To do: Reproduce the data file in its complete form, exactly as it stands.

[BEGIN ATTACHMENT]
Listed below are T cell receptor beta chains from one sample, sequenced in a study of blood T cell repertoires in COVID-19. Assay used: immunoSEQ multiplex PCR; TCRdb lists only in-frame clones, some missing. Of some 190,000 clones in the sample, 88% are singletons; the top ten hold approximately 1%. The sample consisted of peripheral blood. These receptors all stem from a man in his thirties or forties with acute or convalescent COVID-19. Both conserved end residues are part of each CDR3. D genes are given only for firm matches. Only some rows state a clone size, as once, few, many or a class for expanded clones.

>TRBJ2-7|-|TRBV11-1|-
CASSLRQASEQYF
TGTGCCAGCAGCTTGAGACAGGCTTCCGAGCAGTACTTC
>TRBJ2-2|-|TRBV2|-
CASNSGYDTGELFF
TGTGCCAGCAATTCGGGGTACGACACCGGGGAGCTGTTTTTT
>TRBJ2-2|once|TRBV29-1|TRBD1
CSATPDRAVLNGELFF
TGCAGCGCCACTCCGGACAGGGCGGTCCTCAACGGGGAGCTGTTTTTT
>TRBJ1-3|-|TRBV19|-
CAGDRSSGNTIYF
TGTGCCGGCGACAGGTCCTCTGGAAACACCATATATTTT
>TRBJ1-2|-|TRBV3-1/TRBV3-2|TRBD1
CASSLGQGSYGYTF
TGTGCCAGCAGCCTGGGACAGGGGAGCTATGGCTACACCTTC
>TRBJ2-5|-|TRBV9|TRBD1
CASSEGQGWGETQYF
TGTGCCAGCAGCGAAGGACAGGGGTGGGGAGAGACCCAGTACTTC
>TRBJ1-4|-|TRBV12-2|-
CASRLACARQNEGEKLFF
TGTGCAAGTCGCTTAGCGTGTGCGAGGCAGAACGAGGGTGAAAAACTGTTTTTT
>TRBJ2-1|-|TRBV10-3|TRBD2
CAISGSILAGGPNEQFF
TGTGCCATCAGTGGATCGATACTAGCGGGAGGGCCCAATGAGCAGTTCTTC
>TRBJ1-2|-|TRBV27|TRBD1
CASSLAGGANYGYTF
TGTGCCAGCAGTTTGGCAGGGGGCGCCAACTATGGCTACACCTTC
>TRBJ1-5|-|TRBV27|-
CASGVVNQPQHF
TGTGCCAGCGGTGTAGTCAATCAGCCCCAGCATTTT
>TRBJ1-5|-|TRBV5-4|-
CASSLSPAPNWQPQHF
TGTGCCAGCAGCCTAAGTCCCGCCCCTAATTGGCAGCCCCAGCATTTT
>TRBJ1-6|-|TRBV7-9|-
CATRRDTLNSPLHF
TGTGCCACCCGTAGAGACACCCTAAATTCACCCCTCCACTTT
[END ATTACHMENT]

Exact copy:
Listed below are T cell receptor beta chains from one sample, sequenced in a study of blood T cell repertoires in COVID-19. Assay used: immunoSEQ multiplex PCR; TCRdb lists only in-frame clones, some missing. Of some 190,000 clones in the sample, 88% are singletons; the top ten hold approximately 1%. The sample consisted of peripheral blood. These receptors all stem from a man in his thirties or forties with acute or convalescent COVID-19. Both conserved end residues are part of each CDR3. D genes are given only for firm matches. Only some rows state a clone size, as once, few, many or a class for expanded clones.

>TRBJ2-7|-|TRBV11-1|-
CASSLRQASEQYF
TGTGCCAGCAGCTTGAGACAGGCTTCCGAGCAGTACTTC
>TRBJ2-2|-|TRBV2|-
CASNSGYDTGELFF
TGTGCCAGCAATTCGGGGTACGACACCGGGGAGCTGTTTTTT
>TRBJ2-2|once|TRBV29-1|TRBD1
CSATPDRAVLNGELFF
TGCAGCGCCACTCCGGACAGGGCGGTCCTCAACGGGGAGCTGTTTTTT
>TRBJ1-3|-|TRBV19|-
CAGDRSSGNTIYF
TGTGCCGGCGACAGGTCCTCTGGAAACACCATATATTTT
>TRBJ1-2|-|TRBV3-1/TRBV3-2|TRBD1
CASSLGQGSYGYTF
TGTGCCAGCAGCCTGGGACAGGGGAGCTATGGCTACACCTTC
>TRBJ2-5|-|TRBV9|TRBD1
CASSEGQGWGETQYF
TGTGCCAGCAGCGAAGGACAGGGGTGGGGAGAGACCCAGTACTTC
>TRBJ1-4|-|TRBV12-2|-
CASRLACARQNEGEKLFF
TGTGCAAGTCGCTTAGCGTGTGCGAGGCAGAACGAGGGTGAAAAACTGTTTTTT
>TRBJ2-1|-|TRBV10-3|TRBD2
CAISGSILAGGPNEQFF
TGTGCCATCAGTGGATCGATACTAGCGGGAGGGCCCAATGAGCAGTTCTTC
>TRBJ1-2|-|TRBV27|TRBD1
CASSLAGGANYGYTF
TGTGCCAGCAGTTTGGCAGGGGGCGCCAACTATGGCTACACCTTC
>TRBJ1-5|-|TRBV27|-
CASGVVNQPQHF
TGTGCCAGCGGTGTAGTCAATCAGCCCCAGCATTTT
>TRBJ1-5|-|TRBV5-4|-
CASSLSPAPNWQPQHF
TGTGCCAGCAGCCTAAGTCCCGCCCCTAATTGGCAGCCCCAGCATTTT
>TRBJ1-6|-|TRBV7-9|-
CATRRDTLNSPLHF
TGTGCCACCCGTAGAGACACCCTAAATTCACCCCTCCACTTT